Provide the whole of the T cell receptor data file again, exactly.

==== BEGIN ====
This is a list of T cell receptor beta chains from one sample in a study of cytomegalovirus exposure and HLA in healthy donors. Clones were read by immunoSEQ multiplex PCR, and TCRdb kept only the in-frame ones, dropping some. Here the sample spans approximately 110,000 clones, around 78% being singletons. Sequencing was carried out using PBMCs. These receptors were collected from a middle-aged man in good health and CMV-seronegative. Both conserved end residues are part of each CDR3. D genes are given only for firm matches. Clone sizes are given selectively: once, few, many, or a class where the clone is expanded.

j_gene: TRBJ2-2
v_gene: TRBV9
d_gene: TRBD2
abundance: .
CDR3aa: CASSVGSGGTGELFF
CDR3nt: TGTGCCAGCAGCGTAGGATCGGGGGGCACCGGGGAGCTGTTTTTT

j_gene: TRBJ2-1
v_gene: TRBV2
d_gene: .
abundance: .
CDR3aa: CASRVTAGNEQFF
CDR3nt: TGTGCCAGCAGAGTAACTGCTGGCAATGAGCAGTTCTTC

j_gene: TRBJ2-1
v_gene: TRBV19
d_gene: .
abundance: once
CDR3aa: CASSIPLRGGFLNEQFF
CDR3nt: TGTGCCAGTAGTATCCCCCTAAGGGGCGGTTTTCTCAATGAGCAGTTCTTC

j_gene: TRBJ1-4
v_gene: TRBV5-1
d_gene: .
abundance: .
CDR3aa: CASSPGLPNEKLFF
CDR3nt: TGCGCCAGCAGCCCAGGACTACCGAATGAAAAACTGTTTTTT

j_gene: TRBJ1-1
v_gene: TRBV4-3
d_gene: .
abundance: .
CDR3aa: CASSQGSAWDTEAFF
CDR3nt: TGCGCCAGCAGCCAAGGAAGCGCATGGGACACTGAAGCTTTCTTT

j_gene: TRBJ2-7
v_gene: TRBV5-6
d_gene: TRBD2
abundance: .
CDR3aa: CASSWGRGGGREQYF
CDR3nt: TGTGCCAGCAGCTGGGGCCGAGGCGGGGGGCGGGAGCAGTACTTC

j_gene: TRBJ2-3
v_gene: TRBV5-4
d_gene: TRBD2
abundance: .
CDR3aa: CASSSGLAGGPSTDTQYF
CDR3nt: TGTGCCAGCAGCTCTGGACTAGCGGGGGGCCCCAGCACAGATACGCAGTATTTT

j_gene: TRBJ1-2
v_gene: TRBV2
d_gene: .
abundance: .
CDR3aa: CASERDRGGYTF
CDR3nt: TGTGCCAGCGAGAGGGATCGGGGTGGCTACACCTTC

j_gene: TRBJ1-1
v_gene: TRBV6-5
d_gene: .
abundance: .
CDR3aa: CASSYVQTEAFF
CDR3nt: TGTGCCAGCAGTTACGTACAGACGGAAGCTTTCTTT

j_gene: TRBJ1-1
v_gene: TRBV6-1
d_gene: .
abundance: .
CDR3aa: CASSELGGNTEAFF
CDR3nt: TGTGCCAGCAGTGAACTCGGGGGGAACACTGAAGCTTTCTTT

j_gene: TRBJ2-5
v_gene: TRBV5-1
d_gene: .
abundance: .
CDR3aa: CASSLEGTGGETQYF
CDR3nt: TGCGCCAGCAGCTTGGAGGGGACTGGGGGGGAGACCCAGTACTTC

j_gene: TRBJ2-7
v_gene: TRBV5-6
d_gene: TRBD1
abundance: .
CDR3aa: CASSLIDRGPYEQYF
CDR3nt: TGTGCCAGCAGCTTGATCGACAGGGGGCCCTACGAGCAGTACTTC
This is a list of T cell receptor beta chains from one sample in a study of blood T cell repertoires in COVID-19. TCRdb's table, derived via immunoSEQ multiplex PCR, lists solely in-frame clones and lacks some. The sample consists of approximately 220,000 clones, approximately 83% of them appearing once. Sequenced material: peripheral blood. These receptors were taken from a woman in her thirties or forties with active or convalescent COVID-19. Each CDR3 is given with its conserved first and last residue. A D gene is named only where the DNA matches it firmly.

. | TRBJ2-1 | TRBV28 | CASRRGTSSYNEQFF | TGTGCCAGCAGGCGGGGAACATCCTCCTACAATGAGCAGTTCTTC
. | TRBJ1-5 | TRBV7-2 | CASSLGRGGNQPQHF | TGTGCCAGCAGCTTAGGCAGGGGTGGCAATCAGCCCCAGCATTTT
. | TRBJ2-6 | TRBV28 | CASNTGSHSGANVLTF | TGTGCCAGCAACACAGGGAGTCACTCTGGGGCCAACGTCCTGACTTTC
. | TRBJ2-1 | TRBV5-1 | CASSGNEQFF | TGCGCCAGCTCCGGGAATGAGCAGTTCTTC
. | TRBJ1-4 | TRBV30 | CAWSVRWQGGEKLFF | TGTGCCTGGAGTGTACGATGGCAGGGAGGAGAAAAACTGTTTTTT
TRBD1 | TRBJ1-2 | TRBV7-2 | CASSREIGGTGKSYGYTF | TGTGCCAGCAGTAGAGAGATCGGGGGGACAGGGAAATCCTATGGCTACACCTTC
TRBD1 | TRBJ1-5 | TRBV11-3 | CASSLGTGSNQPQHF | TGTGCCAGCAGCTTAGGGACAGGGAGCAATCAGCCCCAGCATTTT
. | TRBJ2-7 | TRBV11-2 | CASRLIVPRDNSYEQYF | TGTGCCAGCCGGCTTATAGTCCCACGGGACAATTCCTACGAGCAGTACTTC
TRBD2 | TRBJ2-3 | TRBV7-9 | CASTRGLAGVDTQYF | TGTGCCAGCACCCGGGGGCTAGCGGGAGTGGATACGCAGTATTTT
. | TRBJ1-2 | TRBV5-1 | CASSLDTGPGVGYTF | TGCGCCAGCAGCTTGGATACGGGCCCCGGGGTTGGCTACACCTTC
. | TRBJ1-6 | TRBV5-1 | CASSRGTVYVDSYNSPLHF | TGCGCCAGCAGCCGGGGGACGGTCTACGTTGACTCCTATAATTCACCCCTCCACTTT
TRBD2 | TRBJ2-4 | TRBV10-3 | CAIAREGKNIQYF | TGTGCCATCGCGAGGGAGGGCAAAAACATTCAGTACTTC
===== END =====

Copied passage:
This is a list of T cell receptor beta chains from one sample in a study of cytomegalovirus exposure and HLA in healthy donors. Clones were read by immunoSEQ multiplex PCR, and TCRdb kept only the in-frame ones, dropping some. Here the sample spans approximately 110,000 clones, around 78% being singletons. Sequencing was carried out using PBMCs. These receptors were collected from a middle-aged man in good health and CMV-seronegative. Both conserved end residues are part of each CDR3. D genes are given only for firm matches. Clone sizes are given selectively: once, few, many, or a class where the clone is expanded.

j_gene: TRBJ2-2
v_gene: TRBV9
d_gene: TRBD2
abundance: .
CDR3aa: CASSVGSGGTGELFF
CDR3nt: TGTGCCAGCAGCGTAGGATCGGGGGGCACCGGGGAGCTGTTTTTT

j_gene: TRBJ2-1
v_gene: TRBV2
d_gene: .
abundance: .
CDR3aa: CASRVTAGNEQFF
CDR3nt: TGTGCCAGCAGAGTAACTGCTGGCAATGAGCAGTTCTTC

j_gene: TRBJ2-1
v_gene: TRBV19
d_gene: .
abundance: once
CDR3aa: CASSIPLRGGFLNEQFF
CDR3nt: TGTGCCAGTAGTATCCCCCTAAGGGGCGGTTTTCTCAATGAGCAGTTCTTC

j_gene: TRBJ1-4
v_gene: TRBV5-1
d_gene: .
abundance: .
CDR3aa: CASSPGLPNEKLFF
CDR3nt: TGCGCCAGCAGCCCAGGACTACCGAATGAAAAACTGTTTTTT

j_gene: TRBJ1-1
v_gene: TRBV4-3
d_gene: .
abundance: .
CDR3aa: CASSQGSAWDTEAFF
CDR3nt: TGCGCCAGCAGCCAAGGAAGCGCATGGGACACTGAAGCTTTCTTT

j_gene: TRBJ2-7
v_gene: TRBV5-6
d_gene: TRBD2
abundance: .
CDR3aa: CASSWGRGGGREQYF
CDR3nt: TGTGCCAGCAGCTGGGGCCGAGGCGGGGGGCGGGAGCAGTACTTC

j_gene: TRBJ2-3
v_gene: TRBV5-4
d_gene: TRBD2
abundance: .
CDR3aa: CASSSGLAGGPSTDTQYF
CDR3nt: TGTGCCAGCAGCTCTGGACTAGCGGGGGGCCCCAGCACAGATACGCAGTATTTT

j_gene: TRBJ1-2
v_gene: TRBV2
d_gene: .
abundance: .
CDR3aa: CASERDRGGYTF
CDR3nt: TGTGCCAGCGAGAGGGATCGGGGTGGCTACACCTTC

j_gene: TRBJ1-1
v_gene: TRBV6-5
d_gene: .
abundance: .
CDR3aa: CASSYVQTEAFF
CDR3nt: TGTGCCAGCAGTTACGTACAGACGGAAGCTTTCTTT

j_gene: TRBJ1-1
v_gene: TRBV6-1
d_gene: .
abundance: .
CDR3aa: CASSELGGNTEAFF
CDR3nt: TGTGCCAGCAGTGAACTCGGGGGGAACACTGAAGCTTTCTTT

j_gene: TRBJ2-5
v_gene: TRBV5-1
d_gene: .
abundance: .
CDR3aa: CASSLEGTGGETQYF
CDR3nt: TGCGCCAGCAGCTTGGAGGGGACTGGGGGGGAGACCCAGTACTTC

j_gene: TRBJ2-7
v_gene: TRBV5-6
d_gene: TRBD1
abundance: .
CDR3aa: CASSLIDRGPYEQYF
CDR3nt: TGTGCCAGCAGCTTGATCGACAGGGGGCCCTACGAGCAGTACTTC
This is a list of T cell receptor beta chains from one sample in a study of blood T cell repertoires in COVID-19. TCRdb's table, derived via immunoSEQ multiplex PCR, lists solely in-frame clones and lacks some. The sample consists of approximately 220,000 clones, approximately 83% of them appearing once. Sequenced material: peripheral blood. These receptors were taken from a woman in her thirties or forties with active or convalescent COVID-19. Each CDR3 is given with its conserved first and last residue. A D gene is named only where the DNA matches it firmly.

. | TRBJ2-1 | TRBV28 | CASRRGTSSYNEQFF | TGTGCCAGCAGGCGGGGAACATCCTCCTACAATGAGCAGTTCTTC
. | TRBJ1-5 | TRBV7-2 | CASSLGRGGNQPQHF | TGTGCCAGCAGCTTAGGCAGGGGTGGCAATCAGCCCCAGCATTTT
. | TRBJ2-6 | TRBV28 | CASNTGSHSGANVLTF | TGTGCCAGCAACACAGGGAGTCACTCTGGGGCCAACGTCCTGACTTTC
. | TRBJ2-1 | TRBV5-1 | CASSGNEQFF | TGCGCCAGCTCCGGGAATGAGCAGTTCTTC
. | TRBJ1-4 | TRBV30 | CAWSVRWQGGEKLFF | TGTGCCTGGAGTGTACGATGGCAGGGAGGAGAAAAACTGTTTTTT
TRBD1 | TRBJ1-2 | TRBV7-2 | CASSREIGGTGKSYGYTF | TGTGCCAGCAGTAGAGAGATCGGGGGGACAGGGAAATCCTATGGCTACACCTTC
TRBD1 | TRBJ1-5 | TRBV11-3 | CASSLGTGSNQPQHF | TGTGCCAGCAGCTTAGGGACAGGGAGCAATCAGCCCCAGCATTTT
. | TRBJ2-7 | TRBV11-2 | CASRLIVPRDNSYEQYF | TGTGCCAGCCGGCTTATAGTCCCACGGGACAATTCCTACGAGCAGTACTTC
TRBD2 | TRBJ2-3 | TRBV7-9 | CASTRGLAGVDTQYF | TGTGCCAGCACCCGGGGGCTAGCGGGAGTGGATACGCAGTATTTT
. | TRBJ1-2 | TRBV5-1 | CASSLDTGPGVGYTF | TGCGCCAGCAGCTTGGATACGGGCCCCGGGGTTGGCTACACCTTC
. | TRBJ1-6 | TRBV5-1 | CASSRGTVYVDSYNSPLHF | TGCGCCAGCAGCCGGGGGACGGTCTACGTTGACTCCTATAATTCACCCCTCCACTTT
TRBD2 | TRBJ2-4 | TRBV10-3 | CAIAREGKNIQYF | TGTGCCATCGCGAGGGAGGGCAAAAACATTCAGTACTTC